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U.S. Science Suffering From Booms And Busts In Funding

Leif Parsons for NPR Ten years ago, Robert Waterland got an associate professorship at Baylor College of Medicine and set off to study one of the nation’s most pressing health problems: obesity. In particular, he’s been trying to figure out the biology behind why children born to obese women are more likely to develop the condition themselves. Waterland got sustaining funding from the National Institutes of Health and used it…

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Sequester looming, again

After what seemed like a brief hiatus following the first round of sequester cuts earlier this year, the news is once again filling with impending disaster for science research programs across the country as the next round of budget talks lurches toward an uncertain conclusion. For one, the sequester cuts imposed earlier this year appear all but certain to remain in effect, which will spell even more bad news for…

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Sequester lowers grant success rate to 14%

The automatic spending cuts and other reductions to the National Institutes of Health’s (NIH’s) budget this year have caused slightly less damage than expected, NIH Director Francis Collins said yesterday. Preliminary data show that about 50 more grants were funded than projected, he said at a forum sponsored by Research!America. But success rates may have plunged even further than the agency predicted. NIH’s budget shrunk by 5.5% this year, to…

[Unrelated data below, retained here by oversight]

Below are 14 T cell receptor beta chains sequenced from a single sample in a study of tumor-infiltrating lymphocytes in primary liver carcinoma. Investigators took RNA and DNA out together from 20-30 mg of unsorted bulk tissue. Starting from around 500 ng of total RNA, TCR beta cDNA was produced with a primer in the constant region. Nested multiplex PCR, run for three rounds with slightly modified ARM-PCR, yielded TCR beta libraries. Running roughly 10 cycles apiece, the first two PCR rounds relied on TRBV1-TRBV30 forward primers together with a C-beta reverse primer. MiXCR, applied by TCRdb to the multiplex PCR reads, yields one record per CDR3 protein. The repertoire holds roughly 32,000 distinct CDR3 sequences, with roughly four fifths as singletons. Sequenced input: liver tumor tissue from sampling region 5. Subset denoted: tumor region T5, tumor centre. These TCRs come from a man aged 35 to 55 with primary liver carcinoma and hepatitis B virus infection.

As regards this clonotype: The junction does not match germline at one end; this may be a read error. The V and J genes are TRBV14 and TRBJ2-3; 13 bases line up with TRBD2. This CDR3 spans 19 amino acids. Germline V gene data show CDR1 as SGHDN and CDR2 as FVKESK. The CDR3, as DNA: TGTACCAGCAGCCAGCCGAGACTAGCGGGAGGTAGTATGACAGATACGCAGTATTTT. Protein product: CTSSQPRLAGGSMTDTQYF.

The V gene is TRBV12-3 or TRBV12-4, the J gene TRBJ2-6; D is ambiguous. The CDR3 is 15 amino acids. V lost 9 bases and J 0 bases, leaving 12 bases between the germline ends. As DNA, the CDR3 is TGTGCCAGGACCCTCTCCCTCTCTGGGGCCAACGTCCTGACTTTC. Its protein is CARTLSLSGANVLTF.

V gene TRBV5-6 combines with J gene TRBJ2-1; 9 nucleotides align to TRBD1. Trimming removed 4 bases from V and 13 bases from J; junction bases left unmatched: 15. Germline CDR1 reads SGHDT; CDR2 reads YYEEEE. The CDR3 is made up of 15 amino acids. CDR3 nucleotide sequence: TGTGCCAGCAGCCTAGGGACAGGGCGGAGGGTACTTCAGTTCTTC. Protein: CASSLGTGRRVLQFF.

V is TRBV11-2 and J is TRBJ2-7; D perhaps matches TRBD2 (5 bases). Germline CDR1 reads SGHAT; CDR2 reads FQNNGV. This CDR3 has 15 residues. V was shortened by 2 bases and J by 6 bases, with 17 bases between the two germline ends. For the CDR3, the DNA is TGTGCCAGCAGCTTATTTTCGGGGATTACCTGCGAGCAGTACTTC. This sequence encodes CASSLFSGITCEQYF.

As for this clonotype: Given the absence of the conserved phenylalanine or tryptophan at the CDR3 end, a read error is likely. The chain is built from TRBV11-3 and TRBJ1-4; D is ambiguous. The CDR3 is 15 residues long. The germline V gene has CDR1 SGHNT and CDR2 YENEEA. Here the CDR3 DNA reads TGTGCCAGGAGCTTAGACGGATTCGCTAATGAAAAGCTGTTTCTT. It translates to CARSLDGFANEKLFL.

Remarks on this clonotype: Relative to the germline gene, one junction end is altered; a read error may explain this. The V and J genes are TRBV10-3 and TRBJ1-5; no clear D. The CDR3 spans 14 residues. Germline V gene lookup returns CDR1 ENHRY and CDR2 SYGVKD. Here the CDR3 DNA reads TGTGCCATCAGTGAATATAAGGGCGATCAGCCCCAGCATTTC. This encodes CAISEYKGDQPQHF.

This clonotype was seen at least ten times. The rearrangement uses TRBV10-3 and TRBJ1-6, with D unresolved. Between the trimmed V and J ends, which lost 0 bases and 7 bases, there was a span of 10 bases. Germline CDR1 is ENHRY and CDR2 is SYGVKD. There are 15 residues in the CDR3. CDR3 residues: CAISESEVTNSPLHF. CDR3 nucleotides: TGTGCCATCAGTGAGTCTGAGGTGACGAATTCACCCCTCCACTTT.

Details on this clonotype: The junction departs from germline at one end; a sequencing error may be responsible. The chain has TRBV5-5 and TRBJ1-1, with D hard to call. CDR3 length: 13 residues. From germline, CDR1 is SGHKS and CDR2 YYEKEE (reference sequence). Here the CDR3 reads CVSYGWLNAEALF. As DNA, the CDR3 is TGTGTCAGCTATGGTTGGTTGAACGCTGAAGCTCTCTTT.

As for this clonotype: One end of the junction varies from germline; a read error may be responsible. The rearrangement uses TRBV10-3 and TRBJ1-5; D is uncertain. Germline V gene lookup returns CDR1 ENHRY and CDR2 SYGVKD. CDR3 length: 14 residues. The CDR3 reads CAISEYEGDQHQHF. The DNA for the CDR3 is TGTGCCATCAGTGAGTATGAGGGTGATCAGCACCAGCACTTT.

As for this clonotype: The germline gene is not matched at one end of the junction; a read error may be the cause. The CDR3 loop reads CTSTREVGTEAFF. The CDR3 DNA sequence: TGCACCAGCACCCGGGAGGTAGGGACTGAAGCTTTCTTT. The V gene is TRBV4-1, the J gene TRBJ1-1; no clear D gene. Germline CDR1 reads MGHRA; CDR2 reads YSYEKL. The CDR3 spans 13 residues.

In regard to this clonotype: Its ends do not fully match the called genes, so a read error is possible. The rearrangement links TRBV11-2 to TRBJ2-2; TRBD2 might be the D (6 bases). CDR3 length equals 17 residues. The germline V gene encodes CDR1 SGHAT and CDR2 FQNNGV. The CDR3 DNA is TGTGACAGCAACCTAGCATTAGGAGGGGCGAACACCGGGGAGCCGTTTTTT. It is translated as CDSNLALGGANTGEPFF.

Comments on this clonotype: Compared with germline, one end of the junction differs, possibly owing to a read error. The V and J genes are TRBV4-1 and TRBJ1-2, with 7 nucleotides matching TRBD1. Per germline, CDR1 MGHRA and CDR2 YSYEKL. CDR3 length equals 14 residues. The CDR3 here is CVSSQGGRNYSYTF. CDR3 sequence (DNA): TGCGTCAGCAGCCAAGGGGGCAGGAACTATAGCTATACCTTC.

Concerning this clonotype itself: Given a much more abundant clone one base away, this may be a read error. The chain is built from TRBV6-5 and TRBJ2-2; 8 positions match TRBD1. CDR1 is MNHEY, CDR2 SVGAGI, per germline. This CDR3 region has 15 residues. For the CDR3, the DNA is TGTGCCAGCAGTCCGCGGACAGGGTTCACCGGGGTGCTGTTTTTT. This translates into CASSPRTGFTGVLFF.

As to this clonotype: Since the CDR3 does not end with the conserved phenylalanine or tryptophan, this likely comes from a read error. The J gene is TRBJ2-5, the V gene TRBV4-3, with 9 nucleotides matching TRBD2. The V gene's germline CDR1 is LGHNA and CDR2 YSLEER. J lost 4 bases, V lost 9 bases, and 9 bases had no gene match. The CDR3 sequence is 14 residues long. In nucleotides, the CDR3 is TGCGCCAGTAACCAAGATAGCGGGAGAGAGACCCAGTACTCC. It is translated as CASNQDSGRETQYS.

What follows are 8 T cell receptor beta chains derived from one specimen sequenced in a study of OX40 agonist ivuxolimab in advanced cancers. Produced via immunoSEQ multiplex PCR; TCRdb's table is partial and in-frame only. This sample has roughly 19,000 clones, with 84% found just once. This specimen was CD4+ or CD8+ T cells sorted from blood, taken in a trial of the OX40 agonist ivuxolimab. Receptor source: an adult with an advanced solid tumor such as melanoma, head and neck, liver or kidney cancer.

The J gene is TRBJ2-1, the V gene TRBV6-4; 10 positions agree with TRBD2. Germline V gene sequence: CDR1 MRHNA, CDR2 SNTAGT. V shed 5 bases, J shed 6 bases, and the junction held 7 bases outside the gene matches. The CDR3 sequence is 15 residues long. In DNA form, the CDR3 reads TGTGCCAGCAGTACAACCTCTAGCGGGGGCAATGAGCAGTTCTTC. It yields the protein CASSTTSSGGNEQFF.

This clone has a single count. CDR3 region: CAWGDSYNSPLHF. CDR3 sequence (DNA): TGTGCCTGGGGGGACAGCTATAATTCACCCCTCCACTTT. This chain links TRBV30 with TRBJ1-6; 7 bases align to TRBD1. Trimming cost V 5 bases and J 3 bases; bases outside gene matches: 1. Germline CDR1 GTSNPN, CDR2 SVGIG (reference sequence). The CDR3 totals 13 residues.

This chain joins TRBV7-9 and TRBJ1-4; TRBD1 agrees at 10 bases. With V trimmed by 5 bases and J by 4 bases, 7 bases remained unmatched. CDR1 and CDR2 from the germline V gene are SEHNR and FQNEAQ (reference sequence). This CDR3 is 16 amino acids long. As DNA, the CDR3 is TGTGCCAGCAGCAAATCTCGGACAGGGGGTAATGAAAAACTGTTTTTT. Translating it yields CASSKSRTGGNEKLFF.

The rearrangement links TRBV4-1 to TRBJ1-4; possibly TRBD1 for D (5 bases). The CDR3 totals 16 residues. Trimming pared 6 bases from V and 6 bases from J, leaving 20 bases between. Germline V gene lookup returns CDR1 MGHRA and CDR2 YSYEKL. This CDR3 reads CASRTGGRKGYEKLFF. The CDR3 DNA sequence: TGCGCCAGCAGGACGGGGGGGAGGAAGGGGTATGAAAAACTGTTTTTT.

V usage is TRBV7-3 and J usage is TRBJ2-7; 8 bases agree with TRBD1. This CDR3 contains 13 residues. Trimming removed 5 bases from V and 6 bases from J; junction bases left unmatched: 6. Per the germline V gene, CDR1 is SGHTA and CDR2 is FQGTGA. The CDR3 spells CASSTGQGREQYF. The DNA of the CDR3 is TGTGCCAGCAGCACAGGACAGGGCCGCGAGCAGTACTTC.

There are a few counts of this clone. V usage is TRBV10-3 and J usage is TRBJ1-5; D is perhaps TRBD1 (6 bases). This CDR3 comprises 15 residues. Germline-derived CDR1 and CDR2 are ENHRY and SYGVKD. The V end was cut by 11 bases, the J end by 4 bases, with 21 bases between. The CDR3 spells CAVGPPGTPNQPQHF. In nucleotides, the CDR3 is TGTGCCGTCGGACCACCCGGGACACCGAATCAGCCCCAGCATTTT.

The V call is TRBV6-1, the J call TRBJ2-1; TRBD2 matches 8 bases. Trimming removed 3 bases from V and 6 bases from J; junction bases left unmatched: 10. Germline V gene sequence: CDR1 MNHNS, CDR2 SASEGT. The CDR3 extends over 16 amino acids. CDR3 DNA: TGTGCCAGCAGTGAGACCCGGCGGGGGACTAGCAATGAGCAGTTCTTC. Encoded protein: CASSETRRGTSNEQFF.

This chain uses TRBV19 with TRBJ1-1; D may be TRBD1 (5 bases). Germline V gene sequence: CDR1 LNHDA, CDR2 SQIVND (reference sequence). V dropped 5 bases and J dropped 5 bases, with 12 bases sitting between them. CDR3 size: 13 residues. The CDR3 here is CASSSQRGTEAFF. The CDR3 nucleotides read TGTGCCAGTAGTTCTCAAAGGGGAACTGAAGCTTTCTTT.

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More cuts loom for US science

Laura Niedernhofer is counting her pennies. The mid-career molecular biologist moved last year to the Scripps Research Institute’s campus in Jupiter, Florida — a risky decision that saw her building a new laboratory group at a time when the US government was cutting its support for science. In June, Niedernhofer abandoned one of her main lines of research — reducing the toxicity of cancer drugs — after the National Institutes…

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Pure hype of pure research helps no one

What do you get when you cross science hype with conservative politics? The answer is the High Quality Research Act, a draft bill that would require the director of the US National Science Foundation (NSF) to certify the quality of every science project that the agency funds with its roughly US$5.6-billion research budget. The proposed legislation was drawn up last month by Lamar Smith (Republican, Texas), the new chairman of…

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Scientists feeling sequester pinch

The federal budget sequester is starting to squeeze biomedical research, Seattle scientists told Sen. Patty Murray on Tuesday. Some federal grants, which are the lifeblood of institutions like the University of Washington and the Fred Hutchinson Cancer Research Center, have been cut by as much as half, said researchers who participated in a round-table discussion. At the UW School of Medicine, the bite adds up to $24 million so far,…

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Researchers fight sequestration plans

Dr. Larry Corey is a virologist and infectious-disease specialist who devoted years to a yet-unfulfilled quest for an HIV vaccine. But the president of Seattle’s Fred Hutchinson Cancer Research Center lately has been preoccupied with a vexing challenge of a different sort: the $85 billion fiscal ax known as sequestration. Corey is one of hordes of advocates for various interest groups who have been descending on Washington, D.C., to argue…

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